Hi! Just wanted to share a point of view to the version of the slaves working in sugar cane fields playing/dancing during their brakes… Just imagine what were the conditions of working in the open fields – over 35 degrees Celcius in open sun, no shade, limited water and food, working day from before sunrise and after dawn and not to forget that the slaves were chained to each other. It’s kind of hard to dance and play in such conditions…


28 01 2008

hey guys
the book written by emilia biancardi is called raizes musicais da bahia,- the musical roots of bahia.
The other book about maculele I was talking about is called maculele and is written by maria mutti. This book is fantastic. I am translating it slowly, but I am unsure of how to post it without copyright issues. I think I may just try and write a synopsis.
there is also another awesome book/study on the songs of capoeira called cantos e ladainhas capoeira da bahia by carlos pereira and monica bori.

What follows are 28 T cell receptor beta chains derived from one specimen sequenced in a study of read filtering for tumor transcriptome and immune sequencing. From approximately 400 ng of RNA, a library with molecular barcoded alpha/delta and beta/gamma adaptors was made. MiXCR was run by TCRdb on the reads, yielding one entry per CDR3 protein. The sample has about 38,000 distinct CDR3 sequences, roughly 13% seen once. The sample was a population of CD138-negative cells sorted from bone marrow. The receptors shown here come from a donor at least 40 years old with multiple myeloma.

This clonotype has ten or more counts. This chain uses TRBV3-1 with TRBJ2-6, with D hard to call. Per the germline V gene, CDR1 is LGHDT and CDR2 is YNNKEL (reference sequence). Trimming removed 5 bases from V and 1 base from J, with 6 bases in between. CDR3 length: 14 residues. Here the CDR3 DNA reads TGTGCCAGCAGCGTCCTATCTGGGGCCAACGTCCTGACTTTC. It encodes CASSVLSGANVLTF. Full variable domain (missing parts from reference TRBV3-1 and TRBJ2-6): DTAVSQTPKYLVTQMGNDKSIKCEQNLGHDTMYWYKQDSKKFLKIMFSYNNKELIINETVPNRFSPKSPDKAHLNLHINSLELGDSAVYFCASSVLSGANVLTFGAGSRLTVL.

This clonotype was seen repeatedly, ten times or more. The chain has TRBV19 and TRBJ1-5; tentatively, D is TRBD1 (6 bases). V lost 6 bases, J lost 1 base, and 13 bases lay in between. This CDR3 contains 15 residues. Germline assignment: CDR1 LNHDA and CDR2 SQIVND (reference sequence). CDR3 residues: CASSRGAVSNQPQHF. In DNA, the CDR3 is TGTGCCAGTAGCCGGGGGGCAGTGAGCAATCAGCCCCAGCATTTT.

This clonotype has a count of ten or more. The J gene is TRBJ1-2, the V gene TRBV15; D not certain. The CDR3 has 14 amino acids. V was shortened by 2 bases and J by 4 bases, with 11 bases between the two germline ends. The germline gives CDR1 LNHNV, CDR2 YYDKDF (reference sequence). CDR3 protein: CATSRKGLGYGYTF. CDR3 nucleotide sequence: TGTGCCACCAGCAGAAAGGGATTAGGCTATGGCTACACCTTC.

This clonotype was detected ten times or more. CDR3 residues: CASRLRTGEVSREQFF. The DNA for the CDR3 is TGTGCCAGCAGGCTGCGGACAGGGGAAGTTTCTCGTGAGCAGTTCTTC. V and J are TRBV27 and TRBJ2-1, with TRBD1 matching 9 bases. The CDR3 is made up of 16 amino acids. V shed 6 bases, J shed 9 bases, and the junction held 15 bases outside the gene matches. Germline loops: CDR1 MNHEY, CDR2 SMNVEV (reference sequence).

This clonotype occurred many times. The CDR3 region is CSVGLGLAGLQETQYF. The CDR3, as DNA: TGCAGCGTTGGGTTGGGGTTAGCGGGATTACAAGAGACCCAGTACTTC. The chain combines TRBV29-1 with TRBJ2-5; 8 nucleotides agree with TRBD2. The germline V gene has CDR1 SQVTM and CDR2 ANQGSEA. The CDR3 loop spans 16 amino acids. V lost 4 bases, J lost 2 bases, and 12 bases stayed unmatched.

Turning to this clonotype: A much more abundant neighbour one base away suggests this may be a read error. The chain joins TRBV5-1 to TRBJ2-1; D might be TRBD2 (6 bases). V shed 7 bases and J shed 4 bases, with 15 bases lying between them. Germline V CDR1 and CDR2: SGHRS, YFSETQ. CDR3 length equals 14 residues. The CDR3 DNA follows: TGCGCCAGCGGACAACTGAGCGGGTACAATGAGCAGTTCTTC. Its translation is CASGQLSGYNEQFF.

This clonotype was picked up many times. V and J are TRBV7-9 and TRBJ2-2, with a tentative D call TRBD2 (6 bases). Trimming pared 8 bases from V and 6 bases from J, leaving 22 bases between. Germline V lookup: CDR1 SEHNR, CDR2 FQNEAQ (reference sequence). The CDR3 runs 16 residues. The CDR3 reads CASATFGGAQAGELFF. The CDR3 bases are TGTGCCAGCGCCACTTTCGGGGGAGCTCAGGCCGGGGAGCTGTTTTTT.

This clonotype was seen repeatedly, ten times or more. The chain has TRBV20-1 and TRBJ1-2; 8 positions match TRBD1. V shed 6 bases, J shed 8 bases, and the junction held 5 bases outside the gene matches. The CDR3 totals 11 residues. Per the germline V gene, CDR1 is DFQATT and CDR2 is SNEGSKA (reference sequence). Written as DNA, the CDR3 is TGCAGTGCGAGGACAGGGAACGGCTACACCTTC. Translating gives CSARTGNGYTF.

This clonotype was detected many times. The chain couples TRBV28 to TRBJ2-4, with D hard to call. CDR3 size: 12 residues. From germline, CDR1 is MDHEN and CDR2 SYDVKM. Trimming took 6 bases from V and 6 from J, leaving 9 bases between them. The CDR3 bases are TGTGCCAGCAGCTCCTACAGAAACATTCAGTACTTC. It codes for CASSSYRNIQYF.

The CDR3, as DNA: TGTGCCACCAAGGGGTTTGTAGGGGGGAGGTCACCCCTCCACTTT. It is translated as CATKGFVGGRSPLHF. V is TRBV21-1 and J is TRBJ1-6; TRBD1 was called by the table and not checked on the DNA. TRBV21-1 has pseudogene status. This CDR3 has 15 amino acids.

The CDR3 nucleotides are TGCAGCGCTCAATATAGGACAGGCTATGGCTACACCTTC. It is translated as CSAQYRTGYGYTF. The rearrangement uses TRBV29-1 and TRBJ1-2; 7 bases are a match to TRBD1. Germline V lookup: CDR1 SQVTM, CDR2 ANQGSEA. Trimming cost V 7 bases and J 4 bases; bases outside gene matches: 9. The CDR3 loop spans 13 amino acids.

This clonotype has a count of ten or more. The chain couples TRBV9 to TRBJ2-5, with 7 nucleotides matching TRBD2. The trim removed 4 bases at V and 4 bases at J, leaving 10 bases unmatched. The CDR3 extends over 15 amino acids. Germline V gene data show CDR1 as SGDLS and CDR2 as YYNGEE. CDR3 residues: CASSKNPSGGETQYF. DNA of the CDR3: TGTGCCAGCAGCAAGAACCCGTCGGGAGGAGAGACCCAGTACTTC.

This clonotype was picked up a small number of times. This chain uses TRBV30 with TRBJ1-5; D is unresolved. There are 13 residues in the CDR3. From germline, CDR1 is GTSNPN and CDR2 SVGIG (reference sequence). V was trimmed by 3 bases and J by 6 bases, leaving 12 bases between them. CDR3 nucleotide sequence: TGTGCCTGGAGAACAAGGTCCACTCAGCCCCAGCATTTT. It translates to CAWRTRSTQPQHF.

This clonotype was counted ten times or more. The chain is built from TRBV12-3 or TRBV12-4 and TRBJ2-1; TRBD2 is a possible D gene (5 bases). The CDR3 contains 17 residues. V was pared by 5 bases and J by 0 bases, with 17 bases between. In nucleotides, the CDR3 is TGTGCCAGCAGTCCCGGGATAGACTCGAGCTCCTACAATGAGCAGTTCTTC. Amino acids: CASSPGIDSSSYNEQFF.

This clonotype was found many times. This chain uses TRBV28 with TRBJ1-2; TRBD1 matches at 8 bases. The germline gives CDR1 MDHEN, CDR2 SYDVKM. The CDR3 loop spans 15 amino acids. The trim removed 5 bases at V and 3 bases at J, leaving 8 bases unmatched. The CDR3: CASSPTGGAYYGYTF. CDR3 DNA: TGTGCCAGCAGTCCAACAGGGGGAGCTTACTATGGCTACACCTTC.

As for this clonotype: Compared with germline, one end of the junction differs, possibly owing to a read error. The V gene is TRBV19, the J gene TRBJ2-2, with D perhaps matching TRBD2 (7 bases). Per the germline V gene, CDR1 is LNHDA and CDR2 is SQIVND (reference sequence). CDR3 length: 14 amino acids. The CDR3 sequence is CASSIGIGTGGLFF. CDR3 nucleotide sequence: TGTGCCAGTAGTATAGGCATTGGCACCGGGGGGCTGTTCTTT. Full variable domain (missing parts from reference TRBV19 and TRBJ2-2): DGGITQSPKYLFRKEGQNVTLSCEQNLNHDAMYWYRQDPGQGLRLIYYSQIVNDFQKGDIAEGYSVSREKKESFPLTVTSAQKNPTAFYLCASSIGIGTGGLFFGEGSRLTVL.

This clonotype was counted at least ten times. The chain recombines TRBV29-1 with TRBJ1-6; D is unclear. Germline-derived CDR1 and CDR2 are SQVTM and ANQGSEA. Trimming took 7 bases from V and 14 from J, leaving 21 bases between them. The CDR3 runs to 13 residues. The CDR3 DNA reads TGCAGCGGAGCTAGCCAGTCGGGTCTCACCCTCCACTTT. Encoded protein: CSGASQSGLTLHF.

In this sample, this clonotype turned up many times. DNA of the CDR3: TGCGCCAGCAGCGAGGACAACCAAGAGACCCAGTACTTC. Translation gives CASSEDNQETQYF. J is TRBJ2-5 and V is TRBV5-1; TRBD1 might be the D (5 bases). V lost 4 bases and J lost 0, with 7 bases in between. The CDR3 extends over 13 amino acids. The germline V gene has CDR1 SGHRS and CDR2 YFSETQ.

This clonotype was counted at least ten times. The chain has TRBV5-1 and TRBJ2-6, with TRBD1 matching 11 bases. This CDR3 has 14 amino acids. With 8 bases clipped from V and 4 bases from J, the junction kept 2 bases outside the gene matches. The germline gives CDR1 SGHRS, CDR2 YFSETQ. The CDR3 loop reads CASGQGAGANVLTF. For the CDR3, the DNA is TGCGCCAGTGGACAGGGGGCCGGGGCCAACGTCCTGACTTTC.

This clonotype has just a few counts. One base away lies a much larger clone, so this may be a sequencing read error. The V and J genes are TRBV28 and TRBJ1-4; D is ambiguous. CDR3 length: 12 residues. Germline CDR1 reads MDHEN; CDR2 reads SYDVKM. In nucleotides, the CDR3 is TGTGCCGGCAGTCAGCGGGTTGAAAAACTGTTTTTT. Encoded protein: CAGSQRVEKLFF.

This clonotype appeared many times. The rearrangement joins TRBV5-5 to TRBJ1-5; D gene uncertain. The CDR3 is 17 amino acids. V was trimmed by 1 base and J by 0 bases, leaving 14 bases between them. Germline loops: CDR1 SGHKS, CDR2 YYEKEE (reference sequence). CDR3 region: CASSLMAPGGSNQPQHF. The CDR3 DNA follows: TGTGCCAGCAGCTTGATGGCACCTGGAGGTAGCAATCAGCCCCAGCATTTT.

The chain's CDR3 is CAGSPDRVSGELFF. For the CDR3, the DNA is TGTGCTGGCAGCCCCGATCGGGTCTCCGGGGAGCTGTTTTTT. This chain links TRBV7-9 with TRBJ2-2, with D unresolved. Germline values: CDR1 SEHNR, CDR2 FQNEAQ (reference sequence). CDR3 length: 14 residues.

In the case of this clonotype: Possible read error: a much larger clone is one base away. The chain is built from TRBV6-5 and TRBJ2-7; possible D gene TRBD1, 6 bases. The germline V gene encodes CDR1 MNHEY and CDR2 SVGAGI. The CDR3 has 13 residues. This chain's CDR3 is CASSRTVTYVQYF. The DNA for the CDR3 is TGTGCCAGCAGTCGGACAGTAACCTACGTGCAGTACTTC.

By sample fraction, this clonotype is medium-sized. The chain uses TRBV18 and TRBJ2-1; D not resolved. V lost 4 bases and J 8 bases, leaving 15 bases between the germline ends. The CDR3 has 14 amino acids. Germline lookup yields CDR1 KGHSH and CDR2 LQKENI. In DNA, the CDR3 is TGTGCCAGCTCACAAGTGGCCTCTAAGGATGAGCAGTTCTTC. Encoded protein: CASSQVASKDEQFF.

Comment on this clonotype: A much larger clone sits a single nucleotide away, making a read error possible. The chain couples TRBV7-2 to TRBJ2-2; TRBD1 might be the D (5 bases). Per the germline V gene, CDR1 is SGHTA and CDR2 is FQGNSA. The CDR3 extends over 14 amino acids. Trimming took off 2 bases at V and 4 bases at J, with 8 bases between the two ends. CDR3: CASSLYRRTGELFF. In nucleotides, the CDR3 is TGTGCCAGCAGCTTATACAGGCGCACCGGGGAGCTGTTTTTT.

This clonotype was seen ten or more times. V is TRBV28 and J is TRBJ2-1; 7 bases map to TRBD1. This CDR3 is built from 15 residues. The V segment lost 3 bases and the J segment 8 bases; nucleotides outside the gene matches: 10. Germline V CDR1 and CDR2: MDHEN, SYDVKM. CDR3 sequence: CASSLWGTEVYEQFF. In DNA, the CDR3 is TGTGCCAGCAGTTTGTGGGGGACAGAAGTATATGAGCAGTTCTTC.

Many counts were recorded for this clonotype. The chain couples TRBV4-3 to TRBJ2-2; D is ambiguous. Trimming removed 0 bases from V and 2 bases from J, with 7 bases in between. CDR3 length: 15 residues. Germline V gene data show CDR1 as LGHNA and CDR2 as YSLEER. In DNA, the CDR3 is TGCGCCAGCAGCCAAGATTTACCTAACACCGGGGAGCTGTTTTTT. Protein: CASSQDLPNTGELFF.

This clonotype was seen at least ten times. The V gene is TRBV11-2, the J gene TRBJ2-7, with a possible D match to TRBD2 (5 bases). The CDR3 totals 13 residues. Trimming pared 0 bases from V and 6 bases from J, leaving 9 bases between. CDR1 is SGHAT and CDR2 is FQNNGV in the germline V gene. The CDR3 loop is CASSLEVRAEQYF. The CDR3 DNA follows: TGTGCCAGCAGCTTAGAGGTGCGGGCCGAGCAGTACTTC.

Shayna have you ever translated ‘o abc da capoeira angola’? by mestre noronha?
that is a book worth translating I think, and also ‘mestre atenilo’ relampago da capoeira regional, by itapoan.
Hopefully this gives you guys a bit of work to do.
lots of axe

29 01 2008

I would very much like it if a copy of your translation ended up in my mailbox chan 😀

29 01 2008

Hey, that’s a good point Mariposa; I think similar things have been said about capoeira origin stories, as well. For example, I’ve heard or read at one point or another that the acrobatics and kicks became important because the slaves’ hands were chained together… although it’s also possible they used capoeira and/or maculele precisely to escape and forget about those things!

29 01 2008

Between you and Shayna, Chan, I would be completely willing to give up my high school French for a year of Portuguese right about now!

And ditto to what Xixarro said. 😛